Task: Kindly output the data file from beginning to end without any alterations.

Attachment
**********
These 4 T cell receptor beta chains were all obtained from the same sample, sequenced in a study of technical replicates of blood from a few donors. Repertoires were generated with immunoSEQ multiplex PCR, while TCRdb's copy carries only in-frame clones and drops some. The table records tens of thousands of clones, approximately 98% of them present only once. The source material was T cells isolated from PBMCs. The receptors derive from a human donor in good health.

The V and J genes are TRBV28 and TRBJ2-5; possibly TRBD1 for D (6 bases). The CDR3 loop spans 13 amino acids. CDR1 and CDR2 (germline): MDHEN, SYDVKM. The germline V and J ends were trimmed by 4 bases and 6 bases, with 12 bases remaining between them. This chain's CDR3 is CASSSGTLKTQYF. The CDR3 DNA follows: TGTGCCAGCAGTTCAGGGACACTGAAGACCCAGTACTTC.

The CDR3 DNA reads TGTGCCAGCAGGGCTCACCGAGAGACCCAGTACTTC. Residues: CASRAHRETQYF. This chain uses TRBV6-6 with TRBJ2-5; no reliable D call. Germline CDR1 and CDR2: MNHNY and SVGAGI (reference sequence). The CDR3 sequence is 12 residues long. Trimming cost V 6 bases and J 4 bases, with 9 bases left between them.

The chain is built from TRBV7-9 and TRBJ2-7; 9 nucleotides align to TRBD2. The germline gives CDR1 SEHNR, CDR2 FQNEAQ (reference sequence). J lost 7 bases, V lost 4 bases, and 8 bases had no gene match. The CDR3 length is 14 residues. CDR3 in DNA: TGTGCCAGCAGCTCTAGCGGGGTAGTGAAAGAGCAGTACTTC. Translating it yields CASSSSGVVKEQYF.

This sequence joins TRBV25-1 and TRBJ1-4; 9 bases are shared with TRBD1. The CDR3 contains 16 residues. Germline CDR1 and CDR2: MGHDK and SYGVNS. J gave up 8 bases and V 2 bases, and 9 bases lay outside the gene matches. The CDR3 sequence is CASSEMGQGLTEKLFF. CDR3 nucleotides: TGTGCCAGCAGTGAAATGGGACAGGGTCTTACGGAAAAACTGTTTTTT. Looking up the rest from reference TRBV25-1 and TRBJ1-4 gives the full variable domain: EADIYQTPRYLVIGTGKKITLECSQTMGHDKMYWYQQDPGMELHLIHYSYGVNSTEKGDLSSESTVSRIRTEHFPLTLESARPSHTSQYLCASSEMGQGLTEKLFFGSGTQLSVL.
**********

These 4 T cell receptor beta chains were all obtained from the same sample, sequenced in a study of technical replicates of blood from a few donors. Repertoires were generated with immunoSEQ multiplex PCR, while TCRdb's copy carries only in-frame clones and drops some. The table records tens of thousands of clones, approximately 98% of them present only once. The source material was T cells isolated from PBMCs. The receptors derive from a human donor in good health.

The V and J genes are TRBV28 and TRBJ2-5; possibly TRBD1 for D (6 bases). The CDR3 loop spans 13 amino acids. CDR1 and CDR2 (germline): MDHEN, SYDVKM. The germline V and J ends were trimmed by 4 bases and 6 bases, with 12 bases remaining between them. This chain's CDR3 is CASSSGTLKTQYF. The CDR3 DNA follows: TGTGCCAGCAGTTCAGGGACACTGAAGACCCAGTACTTC.

The CDR3 DNA reads TGTGCCAGCAGGGCTCACCGAGAGACCCAGTACTTC. Residues: CASRAHRETQYF. This chain uses TRBV6-6 with TRBJ2-5; no reliable D call. Germline CDR1 and CDR2: MNHNY and SVGAGI (reference sequence). The CDR3 sequence is 12 residues long. Trimming cost V 6 bases and J 4 bases, with 9 bases left between them.

The chain is built from TRBV7-9 and TRBJ2-7; 9 nucleotides align to TRBD2. The germline gives CDR1 SEHNR, CDR2 FQNEAQ (reference sequence). J lost 7 bases, V lost 4 bases, and 8 bases had no gene match. The CDR3 length is 14 residues. CDR3 in DNA: TGTGCCAGCAGCTCTAGCGGGGTAGTGAAAGAGCAGTACTTC. Translating it yields CASSSSGVVKEQYF.

This sequence joins TRBV25-1 and TRBJ1-4; 9 bases are shared with TRBD1. The CDR3 contains 16 residues. Germline CDR1 and CDR2: MGHDK and SYGVNS. J gave up 8 bases and V 2 bases, and 9 bases lay outside the gene matches. The CDR3 sequence is CASSEMGQGLTEKLFF. CDR3 nucleotides: TGTGCCAGCAGTGAAATGGGACAGGGTCTTACGGAAAAACTGTTTTTT. Looking up the rest from reference TRBV25-1 and TRBJ1-4 gives the full variable domain: EADIYQTPRYLVIGTGKKITLECSQTMGHDKMYWYQQDPGMELHLIHYSYGVNSTEKGDLSSESTVSRIRTEHFPLTLESARPSHTSQYLCASSEMGQGLTEKLFFGSGTQLSVL.